Assault On Precinct 13


Reviewed by: Maria Realf

Assault On Precinct 13
"Brilliantly claustrophobic and eerily entertaining."

This simple but effective action thriller proves you don’t need to rely on showy special effects, big star names or even a particularly elaborate plot to make a gripping movie. John Carpenter’s cult classic may be low budget, but more than 30 years on it remains brilliantly claustrophobic and eerily entertaining.

After the harrowing shooting of an innocent young girl (buying a Mr Whippy will never be the same again), the gang member responsible is gunned down by her dad. The shocked father then seeks solace at the derelict Precinct 9 (and yes, I did say 9 – the film’s title is actually a bizarre misnomer) which is on the verge of closing down. The skeleton staff there aren’t having a great night as it is, having been forced to deal with an unexpected busload of prisoners in transit. But things really take a turn for the worse when the angry gang lays siege to the station, causing the cops and criminals to unite in a desperate attempt to fend them off.

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While the dark, confined setting of the precinct may have felt restrictive in other hands, Carpenter skilfully cranks up the tension, taking advantage of the contained space to create a real sense of being trapped. The fanatical gang members also add to the horror, swarming the building in a zombie-like state as they fight to the death. However, at the same time, the movie never seems to take itself too seriously, largely thanks to some great one-liners from smooth-talking con Napoleon (Darwin Joston).

On the downside, the plot raises some questions that it never answers (why is he called Napoleon?), and the highly acclaimed synthesised score now sounds a little dated, but these small issues don’t really detract from the overall enjoyment factor.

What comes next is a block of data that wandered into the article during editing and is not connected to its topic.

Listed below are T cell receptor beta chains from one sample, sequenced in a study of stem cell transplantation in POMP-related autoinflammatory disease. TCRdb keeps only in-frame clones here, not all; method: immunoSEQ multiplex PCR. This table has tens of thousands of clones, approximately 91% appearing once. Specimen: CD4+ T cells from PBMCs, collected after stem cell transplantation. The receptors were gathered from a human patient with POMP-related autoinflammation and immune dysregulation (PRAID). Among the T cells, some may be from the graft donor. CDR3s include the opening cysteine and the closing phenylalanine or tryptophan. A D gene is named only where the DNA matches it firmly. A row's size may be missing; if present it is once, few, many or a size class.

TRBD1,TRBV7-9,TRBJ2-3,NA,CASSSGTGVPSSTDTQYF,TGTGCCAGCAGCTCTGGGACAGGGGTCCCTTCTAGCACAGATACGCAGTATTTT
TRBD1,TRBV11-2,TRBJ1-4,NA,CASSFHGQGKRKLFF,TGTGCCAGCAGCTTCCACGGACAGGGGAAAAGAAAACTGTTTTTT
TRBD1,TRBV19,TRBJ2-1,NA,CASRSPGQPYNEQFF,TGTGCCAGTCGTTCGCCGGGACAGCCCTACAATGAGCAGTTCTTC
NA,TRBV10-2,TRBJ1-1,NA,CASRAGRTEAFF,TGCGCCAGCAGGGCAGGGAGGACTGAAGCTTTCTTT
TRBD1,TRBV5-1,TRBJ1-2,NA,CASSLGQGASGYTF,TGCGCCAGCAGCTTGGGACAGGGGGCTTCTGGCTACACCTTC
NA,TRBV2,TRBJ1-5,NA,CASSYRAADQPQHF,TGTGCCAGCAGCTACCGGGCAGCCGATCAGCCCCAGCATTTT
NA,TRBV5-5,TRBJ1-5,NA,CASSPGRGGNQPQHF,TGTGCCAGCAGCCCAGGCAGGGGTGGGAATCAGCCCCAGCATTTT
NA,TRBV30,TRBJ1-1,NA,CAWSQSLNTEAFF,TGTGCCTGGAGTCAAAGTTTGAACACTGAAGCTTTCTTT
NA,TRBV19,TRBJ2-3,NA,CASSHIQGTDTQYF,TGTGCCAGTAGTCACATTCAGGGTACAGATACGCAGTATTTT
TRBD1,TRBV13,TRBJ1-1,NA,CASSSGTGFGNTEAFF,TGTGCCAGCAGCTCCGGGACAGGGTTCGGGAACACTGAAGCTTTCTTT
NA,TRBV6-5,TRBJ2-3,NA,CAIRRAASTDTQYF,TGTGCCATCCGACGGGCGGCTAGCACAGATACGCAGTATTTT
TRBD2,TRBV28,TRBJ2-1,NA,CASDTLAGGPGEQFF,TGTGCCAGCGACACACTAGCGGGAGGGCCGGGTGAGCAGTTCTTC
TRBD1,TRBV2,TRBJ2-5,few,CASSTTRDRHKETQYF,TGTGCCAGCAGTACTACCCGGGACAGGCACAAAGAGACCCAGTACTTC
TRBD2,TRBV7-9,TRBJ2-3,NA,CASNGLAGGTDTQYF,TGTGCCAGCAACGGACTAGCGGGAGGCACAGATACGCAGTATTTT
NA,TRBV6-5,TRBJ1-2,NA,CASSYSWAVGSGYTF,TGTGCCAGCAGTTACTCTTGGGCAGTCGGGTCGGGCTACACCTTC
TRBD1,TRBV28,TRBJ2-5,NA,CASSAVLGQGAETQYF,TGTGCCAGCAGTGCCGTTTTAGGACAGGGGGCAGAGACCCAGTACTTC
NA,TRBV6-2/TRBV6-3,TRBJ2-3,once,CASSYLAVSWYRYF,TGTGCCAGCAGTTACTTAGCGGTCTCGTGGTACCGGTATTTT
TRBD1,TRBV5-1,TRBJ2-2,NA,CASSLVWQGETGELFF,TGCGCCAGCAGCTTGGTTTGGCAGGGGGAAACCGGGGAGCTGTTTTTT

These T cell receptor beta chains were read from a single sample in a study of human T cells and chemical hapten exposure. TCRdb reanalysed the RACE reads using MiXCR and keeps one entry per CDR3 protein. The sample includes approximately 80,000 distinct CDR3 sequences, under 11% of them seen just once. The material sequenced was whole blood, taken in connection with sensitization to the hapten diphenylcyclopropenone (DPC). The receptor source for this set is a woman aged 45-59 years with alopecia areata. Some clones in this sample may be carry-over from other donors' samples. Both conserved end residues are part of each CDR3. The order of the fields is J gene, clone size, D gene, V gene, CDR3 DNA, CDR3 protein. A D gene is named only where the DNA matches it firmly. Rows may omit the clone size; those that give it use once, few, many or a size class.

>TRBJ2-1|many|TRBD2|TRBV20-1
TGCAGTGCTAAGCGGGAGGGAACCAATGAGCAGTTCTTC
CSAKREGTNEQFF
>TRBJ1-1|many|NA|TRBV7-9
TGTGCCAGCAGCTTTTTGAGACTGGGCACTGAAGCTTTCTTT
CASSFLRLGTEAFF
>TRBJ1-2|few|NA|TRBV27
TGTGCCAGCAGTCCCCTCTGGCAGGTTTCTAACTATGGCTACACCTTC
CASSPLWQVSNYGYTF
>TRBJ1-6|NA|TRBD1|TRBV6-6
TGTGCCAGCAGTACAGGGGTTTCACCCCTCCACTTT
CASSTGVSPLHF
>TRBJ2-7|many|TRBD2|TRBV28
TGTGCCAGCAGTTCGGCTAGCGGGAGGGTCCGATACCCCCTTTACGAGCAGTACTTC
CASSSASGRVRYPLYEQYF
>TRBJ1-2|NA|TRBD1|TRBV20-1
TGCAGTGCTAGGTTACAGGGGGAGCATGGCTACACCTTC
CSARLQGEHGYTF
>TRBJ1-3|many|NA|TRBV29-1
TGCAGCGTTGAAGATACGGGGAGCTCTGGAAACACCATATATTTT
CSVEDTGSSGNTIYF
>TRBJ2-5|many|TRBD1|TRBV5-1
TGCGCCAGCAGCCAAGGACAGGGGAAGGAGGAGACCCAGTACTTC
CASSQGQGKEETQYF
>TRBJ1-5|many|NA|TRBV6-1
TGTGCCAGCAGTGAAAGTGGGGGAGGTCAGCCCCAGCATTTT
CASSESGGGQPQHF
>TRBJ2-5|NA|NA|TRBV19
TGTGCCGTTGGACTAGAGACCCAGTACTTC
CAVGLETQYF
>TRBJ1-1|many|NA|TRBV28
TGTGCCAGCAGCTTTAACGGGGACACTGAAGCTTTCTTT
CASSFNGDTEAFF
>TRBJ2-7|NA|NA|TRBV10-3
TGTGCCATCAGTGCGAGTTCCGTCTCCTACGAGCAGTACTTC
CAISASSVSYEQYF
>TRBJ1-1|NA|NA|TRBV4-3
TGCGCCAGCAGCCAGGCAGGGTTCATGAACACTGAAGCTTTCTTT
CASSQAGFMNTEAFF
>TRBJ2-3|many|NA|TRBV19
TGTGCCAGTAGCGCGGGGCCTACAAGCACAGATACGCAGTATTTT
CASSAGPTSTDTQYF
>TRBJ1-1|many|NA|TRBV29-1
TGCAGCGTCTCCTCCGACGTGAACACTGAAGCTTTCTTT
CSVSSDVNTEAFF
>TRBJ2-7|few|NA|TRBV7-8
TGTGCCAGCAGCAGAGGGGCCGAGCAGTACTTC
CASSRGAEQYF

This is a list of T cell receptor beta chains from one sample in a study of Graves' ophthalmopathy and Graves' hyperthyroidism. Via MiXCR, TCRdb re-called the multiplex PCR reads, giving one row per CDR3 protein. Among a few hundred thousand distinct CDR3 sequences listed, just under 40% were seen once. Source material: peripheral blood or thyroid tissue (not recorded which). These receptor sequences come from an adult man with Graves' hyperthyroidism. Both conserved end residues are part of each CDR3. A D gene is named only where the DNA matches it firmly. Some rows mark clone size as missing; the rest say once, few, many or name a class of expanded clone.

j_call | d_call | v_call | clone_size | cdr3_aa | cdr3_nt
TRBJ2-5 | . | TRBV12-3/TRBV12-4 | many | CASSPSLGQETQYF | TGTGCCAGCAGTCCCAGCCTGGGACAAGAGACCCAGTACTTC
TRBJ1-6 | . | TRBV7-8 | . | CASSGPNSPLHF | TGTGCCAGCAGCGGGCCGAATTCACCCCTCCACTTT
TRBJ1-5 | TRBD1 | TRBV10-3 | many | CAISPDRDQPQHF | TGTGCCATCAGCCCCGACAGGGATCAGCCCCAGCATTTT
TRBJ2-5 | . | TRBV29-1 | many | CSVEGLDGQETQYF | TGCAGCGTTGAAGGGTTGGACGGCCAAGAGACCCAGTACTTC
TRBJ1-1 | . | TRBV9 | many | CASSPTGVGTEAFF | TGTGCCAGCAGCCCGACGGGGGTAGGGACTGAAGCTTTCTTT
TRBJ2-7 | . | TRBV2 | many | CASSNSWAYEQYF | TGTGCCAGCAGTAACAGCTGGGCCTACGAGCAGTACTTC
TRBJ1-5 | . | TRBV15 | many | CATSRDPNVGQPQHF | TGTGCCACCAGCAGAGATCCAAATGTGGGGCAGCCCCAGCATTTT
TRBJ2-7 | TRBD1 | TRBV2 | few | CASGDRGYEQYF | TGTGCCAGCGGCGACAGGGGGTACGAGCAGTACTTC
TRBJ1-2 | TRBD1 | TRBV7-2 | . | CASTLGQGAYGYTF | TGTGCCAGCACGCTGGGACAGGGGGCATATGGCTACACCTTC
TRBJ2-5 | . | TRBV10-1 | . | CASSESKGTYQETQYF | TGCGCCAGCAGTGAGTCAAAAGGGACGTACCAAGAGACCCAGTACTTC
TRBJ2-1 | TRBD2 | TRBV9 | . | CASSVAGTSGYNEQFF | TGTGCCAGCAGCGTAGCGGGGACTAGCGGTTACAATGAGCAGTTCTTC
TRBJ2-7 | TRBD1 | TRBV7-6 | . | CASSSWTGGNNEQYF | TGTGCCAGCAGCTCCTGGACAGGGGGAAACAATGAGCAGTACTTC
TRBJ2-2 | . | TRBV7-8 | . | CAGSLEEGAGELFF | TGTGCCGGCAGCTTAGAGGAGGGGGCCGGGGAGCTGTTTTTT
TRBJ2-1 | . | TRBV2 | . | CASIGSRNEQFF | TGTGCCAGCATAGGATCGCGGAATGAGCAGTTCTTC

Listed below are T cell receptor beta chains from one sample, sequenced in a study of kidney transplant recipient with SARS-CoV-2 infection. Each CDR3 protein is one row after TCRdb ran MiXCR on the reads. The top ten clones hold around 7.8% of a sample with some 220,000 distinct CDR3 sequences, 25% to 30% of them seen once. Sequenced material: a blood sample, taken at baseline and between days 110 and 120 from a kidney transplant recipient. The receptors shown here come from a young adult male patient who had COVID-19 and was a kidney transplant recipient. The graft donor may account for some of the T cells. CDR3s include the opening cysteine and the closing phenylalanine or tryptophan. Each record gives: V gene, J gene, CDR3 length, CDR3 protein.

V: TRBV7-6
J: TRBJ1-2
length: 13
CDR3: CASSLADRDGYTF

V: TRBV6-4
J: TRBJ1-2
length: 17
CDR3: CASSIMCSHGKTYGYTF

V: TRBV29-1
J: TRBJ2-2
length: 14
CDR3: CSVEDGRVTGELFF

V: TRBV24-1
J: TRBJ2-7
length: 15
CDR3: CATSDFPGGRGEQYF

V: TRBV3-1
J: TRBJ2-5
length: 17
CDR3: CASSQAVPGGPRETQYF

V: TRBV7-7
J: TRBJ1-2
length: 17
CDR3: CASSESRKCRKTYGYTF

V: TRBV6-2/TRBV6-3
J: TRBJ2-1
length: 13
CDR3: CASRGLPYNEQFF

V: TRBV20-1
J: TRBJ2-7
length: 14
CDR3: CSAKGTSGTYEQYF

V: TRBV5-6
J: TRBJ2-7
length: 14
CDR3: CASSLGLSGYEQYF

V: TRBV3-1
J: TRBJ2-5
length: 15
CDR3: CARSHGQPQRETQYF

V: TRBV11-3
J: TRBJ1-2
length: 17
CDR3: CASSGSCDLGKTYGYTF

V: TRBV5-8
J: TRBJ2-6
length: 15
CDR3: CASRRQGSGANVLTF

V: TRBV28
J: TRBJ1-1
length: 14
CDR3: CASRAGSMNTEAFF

If you like your movies with an extra helping of Hollywood gloss, then you may also want to check out the 2005 remake, which throws some heavyweight actors (Laurence Fishburne, Ethan Hawke, Gabriel Byrne) and more plot twists into the mix. It’s surprisingly watchable, though it fails to surpass the original for sheer atmosphere.

All in all, Assault on Precinct 13 remains one of the best B-movies of all time – and definitely deserves a B+ for effort.

Reviewed on: 05 Oct 2008
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A police precinct comes under attack from a merciless street gang.
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Director: John Carpenter

Writer: John Carpenter

Starring: Austin Stoker, Darwin Joston, Laurie Zimmer, Martin West, Tony Burton, Charles Cyphers, Nancy Kyes, Peter Bruni, John J Fox, Marc Ross

Year: 1976

Runtime: 91 minutes

BBFC: 15 - Age Restricted

Country: US


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